But what happens to major population centers such as Atlanta when the water becomes very hard to get, and very expensive? It is anybody’s guess at this point as to what people will do, but I can make a few educated guesses, based on what happened during the dust bowl era. We frequently hear of the just in time economy as it applies to retailing or manufacturing, but there is another piece of the just in time phenomenon that is frequently overlooked, it is the individual just in time income to survive. The other term we hear referring to it is the “living hand to mouth” syndrome. During the late 1920s and the 1930s, the average person fit that same description. For those involved in agriculture, if the crop didn’t come in that spring and summer, they were financially ruined. Those not involved in agriculture were also affected by the lack of business supported by the farmers and ranchers spending. Since one didn’t know how long a mega drought might last, their only recourse was to load up what ever belongings they could cram in their cars or trucks, pile everybody in, abandon everything else and head to where ever they heard a rumor of work being available (interestingly, where water was also abundant). It was called the largest voluntary mass relocation ever seen in the modern world at the time.
Will people and companies make the same choice again? I don’t know, there are many factors involved, but the ability for a large population to try to survive without a steady income and no reliable forecast of when the drought will likely end will cause a lot of people to do as in the 1930s, pack up as much as possible, walk away from what is left and go seek their fortunes elsewhere. Well you say, “I’m not in the SE United States, I feel for them, but I am staying put and working my regular job.” Oops, all those displaced people have to go somewhere, and now they are in your state, your community, your neighborhood, wanting a share of the jobs, a share of the electricity you are using(remember their power plants in the drought areas may not be producing enough to share with you), a share of the government services you depend on. Now their water problem has come to roost on your porch, and you realize that their water problem is just not their problem, it is collectively our problem.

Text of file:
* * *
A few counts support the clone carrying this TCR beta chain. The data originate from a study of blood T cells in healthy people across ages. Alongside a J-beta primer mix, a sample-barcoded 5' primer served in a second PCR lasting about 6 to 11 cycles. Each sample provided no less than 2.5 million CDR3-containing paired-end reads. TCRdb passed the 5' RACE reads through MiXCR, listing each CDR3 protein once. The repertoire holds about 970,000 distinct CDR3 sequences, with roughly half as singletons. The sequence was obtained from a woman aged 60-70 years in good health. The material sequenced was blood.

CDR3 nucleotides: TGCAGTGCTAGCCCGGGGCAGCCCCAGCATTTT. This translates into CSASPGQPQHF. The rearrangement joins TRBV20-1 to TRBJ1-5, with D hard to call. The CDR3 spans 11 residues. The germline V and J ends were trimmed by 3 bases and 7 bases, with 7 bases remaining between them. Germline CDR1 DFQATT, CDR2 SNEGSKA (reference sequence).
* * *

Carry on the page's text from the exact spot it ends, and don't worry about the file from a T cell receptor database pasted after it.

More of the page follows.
I personally think that without significant rainfall over the next 4 or 5 months in the exceptional drought area, we will be dealing with a major impact to all of us. Even though Peak Oil appears just around the corner, the effects of a large area exceptional drought may be much closer to impacting us. Like Peak Oil, there is no single solution, no magic bullet, and no government program that can be put in place quickly to offset the likely damage caused by this drought in such a vital part of our nation. All the solutions proposed will take years to implement, we may only have months. A similar scenario to Peak Oil.
Chuck Willis has worked IBM working on the System 360 project. After 22 years in the computer field, Chuck became Vice President and Sr. Contingency Specialist for a major financial corporation, a position he has held for 20 years developing plans and processes to limit the impact of natural and man-made disasters on the corporation. Chuck and his wife live in Kansas.